Cross-blueprint Calls

A cross-blueprint call happens when a function/method invokes a function/method defined in a different blueprint. This allows a developer to create complex systems by composing various blueprints and components together.

Using a blueprint from the same package

You might decide to combine multiple blueprints in the same package. This allows you to easily deploy complex inter-blueprint functionnality to the ledger. In this section, you will learn how to call a bluebrint from another one living in the same package.

Let’s say you have two blueprints: CoffeeMachine and AlarmClock. If you want to be able to instantiate a CoffeeMachine component and call its methods from one of the AlarmClock’s function you would create three files:

src/lib.rs

// Import the blueprints that are part of the package
mod coffee_machine;
mod alarm_clock;

This lib.rs file is the starting point of all Scrypto packages. If you have only one blueprint in the package, you could write the logic directly in that file, like we saw previously. In our case, we will write the logic of the two blueprints in separate files. That’s why in lib.rs we are importing the two other files to include in our package (coffee_machine and alarm_clock) with the mod keyword.

src/coffee_machine.rs

use scrypto::prelude::*;

blueprint! {
    struct CoffeeMachine {}

    impl CoffeeMachine {
        pub fn new() -> ComponentAddress {
            Self{}.instantiate().globalize()
        }

        pub fn make_coffee(&self) {
            info!("Brewing coffee !");
        }
    }
}

This file includes the logic for the CoffeeMachine blueprint. This blueprint offers a function to instantiate a component with an empty state that offers a make_coffee() method, which we will call from the AlarmClock blueprint.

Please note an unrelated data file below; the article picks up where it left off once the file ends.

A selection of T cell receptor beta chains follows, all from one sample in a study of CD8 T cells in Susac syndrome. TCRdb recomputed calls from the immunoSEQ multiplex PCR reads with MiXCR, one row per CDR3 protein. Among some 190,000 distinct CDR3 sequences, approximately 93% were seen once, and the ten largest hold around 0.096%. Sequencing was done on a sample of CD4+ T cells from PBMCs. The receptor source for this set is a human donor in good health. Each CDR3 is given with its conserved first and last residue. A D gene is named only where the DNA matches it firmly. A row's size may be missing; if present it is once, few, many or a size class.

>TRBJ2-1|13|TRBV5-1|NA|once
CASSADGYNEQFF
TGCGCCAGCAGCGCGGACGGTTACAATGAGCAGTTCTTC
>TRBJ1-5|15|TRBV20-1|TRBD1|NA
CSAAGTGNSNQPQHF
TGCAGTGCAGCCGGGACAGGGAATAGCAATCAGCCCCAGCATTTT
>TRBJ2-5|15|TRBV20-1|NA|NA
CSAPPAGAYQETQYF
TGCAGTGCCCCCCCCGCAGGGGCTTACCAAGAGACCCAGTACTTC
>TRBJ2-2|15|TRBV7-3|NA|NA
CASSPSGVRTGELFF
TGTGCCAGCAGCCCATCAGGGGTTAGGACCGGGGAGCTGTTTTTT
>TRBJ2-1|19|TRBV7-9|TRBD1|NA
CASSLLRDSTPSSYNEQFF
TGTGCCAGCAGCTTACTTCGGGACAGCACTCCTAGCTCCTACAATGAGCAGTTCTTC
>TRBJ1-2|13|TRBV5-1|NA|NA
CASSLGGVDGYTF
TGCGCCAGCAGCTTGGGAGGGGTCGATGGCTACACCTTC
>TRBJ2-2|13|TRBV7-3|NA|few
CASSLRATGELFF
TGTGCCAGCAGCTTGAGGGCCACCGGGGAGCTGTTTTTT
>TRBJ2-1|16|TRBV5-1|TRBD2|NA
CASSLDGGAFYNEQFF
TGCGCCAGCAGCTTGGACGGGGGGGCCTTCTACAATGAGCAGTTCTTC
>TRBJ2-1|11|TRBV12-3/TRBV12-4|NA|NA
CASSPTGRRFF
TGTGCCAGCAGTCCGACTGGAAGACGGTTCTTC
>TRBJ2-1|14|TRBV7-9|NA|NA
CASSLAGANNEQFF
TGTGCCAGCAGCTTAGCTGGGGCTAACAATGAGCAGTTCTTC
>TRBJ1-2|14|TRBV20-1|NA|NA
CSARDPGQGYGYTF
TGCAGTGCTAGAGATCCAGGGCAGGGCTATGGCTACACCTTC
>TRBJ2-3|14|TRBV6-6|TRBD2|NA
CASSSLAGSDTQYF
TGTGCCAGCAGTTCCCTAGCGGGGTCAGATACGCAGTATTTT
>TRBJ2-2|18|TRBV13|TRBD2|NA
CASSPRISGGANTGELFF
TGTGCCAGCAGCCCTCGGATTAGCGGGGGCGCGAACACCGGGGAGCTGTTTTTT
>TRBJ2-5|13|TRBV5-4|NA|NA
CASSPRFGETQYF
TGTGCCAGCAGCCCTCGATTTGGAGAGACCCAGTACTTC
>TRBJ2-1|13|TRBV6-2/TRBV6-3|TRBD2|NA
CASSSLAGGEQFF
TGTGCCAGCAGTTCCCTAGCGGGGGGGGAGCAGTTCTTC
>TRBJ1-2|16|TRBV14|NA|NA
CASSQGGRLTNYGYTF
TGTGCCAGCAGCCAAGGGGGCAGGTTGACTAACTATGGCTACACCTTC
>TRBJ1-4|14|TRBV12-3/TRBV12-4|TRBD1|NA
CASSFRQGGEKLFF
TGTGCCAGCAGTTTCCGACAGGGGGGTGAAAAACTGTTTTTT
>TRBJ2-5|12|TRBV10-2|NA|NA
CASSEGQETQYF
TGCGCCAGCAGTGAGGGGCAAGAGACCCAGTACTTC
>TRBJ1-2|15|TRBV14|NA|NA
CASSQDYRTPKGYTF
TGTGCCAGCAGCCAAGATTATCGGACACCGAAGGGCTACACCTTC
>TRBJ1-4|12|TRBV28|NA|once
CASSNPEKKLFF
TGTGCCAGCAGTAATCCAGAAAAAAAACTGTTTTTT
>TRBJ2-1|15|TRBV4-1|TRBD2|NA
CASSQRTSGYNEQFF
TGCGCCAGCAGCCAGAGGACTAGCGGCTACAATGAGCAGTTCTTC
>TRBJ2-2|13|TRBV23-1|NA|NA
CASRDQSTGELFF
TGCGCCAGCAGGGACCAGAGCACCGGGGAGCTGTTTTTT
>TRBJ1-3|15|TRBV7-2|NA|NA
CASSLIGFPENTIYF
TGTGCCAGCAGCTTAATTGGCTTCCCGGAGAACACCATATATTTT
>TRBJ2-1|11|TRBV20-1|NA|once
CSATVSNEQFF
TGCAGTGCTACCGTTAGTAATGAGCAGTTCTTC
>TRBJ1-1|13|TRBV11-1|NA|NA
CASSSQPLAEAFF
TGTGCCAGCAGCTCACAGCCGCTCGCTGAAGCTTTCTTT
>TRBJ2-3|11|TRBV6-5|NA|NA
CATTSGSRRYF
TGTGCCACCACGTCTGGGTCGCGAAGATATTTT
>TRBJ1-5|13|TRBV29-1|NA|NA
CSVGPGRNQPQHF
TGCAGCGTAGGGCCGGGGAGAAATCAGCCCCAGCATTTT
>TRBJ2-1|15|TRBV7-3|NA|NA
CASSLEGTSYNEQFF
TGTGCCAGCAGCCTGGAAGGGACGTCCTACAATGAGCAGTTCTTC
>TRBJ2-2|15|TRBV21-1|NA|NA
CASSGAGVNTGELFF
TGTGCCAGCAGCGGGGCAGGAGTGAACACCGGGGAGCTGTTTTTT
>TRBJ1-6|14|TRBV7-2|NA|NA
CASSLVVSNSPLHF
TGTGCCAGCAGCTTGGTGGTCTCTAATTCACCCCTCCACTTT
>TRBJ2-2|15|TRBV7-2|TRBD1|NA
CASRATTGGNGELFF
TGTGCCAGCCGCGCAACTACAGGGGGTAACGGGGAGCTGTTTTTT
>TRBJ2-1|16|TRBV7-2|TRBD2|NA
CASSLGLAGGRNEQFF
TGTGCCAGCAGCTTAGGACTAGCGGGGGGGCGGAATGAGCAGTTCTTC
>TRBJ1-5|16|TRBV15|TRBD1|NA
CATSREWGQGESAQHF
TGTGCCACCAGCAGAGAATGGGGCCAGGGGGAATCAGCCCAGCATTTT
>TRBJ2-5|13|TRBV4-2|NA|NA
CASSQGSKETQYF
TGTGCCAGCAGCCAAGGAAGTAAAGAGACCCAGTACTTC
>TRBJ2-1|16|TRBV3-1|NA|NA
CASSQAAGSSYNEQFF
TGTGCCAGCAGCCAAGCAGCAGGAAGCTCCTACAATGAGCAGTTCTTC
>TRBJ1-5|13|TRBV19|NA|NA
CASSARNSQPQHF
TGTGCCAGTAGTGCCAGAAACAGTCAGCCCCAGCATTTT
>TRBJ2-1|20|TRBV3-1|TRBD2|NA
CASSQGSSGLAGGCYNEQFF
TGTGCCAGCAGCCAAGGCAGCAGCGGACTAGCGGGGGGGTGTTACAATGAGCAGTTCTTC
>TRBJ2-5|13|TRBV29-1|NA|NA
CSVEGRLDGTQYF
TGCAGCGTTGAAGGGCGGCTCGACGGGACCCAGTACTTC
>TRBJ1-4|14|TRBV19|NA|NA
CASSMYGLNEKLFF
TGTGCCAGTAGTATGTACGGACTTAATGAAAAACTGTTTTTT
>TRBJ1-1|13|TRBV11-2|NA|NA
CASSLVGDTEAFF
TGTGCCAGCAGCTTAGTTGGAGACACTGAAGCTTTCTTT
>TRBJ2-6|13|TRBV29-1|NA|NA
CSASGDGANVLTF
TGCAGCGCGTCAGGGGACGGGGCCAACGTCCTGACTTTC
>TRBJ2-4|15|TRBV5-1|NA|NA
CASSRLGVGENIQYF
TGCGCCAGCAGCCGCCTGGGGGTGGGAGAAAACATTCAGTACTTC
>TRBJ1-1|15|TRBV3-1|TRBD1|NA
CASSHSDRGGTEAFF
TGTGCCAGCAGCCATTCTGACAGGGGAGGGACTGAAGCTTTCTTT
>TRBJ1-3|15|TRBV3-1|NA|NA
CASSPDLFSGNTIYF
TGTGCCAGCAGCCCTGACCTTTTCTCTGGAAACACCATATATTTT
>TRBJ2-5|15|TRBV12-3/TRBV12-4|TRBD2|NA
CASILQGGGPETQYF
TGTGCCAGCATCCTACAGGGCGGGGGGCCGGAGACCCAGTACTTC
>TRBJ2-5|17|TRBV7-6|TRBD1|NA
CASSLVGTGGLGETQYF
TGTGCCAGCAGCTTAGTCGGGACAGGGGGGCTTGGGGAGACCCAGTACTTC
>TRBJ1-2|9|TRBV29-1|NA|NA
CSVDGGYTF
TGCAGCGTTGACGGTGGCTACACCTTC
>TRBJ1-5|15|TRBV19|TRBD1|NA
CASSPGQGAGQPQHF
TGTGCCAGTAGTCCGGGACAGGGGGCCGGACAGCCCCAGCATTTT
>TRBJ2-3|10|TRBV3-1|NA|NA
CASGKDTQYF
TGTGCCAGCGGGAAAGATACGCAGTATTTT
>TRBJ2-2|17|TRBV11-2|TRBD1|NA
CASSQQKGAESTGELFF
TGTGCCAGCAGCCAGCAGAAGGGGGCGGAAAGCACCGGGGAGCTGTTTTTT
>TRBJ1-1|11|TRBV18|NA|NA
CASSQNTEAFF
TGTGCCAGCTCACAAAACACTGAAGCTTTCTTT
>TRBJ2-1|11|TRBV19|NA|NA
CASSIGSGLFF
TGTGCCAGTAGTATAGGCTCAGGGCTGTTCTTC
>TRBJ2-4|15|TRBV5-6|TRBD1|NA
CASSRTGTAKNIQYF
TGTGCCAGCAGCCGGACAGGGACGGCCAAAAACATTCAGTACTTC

src/alarm_clock.rs

use scrypto::prelude::*;
use crate::coffee_machine::CoffeeMachine; (1)

blueprint! {
    struct AlarmClock {
        // Store the component address in the state
        coffee_machine_address: ComponentAddress
    }

    impl AlarmClock {
        pub fn new() -> ComponentAddress {
            Self{
                coffee_machine_address: CoffeeMachine::new() (2)
            }.instantiate().globalize()
        }

        pub fn try_trigger(&mut self) {
            assert!(Runtime::current_epoch() % 100 == 0, "It's not time to brew yet !");
            let coffee_machine: CoffeeMachine = self.coffee_machine_address.into();
            coffee_machine.make_coffee(); (3)
        }
    }
}
1 Import the CoffeeMachine blueprint
2 Instantiate a CoffeeMachine component from the blueprint
3 Call methods on the component

First, this blueprint imports the CoffeeMachine component at the top of the file. Then, it instantiates a new CoffeeMachine component and stores its address inside a newly instantiated AlarmClock component. Finally, in the try_trigger method, the CoffeeMachine’s make_coffee method is called.

Using a blueprint outside of your package

Let’s say that someone else already wrote an implementation of a liquidity pool and you want to use it in a decentralized exchange (DEX) you are building.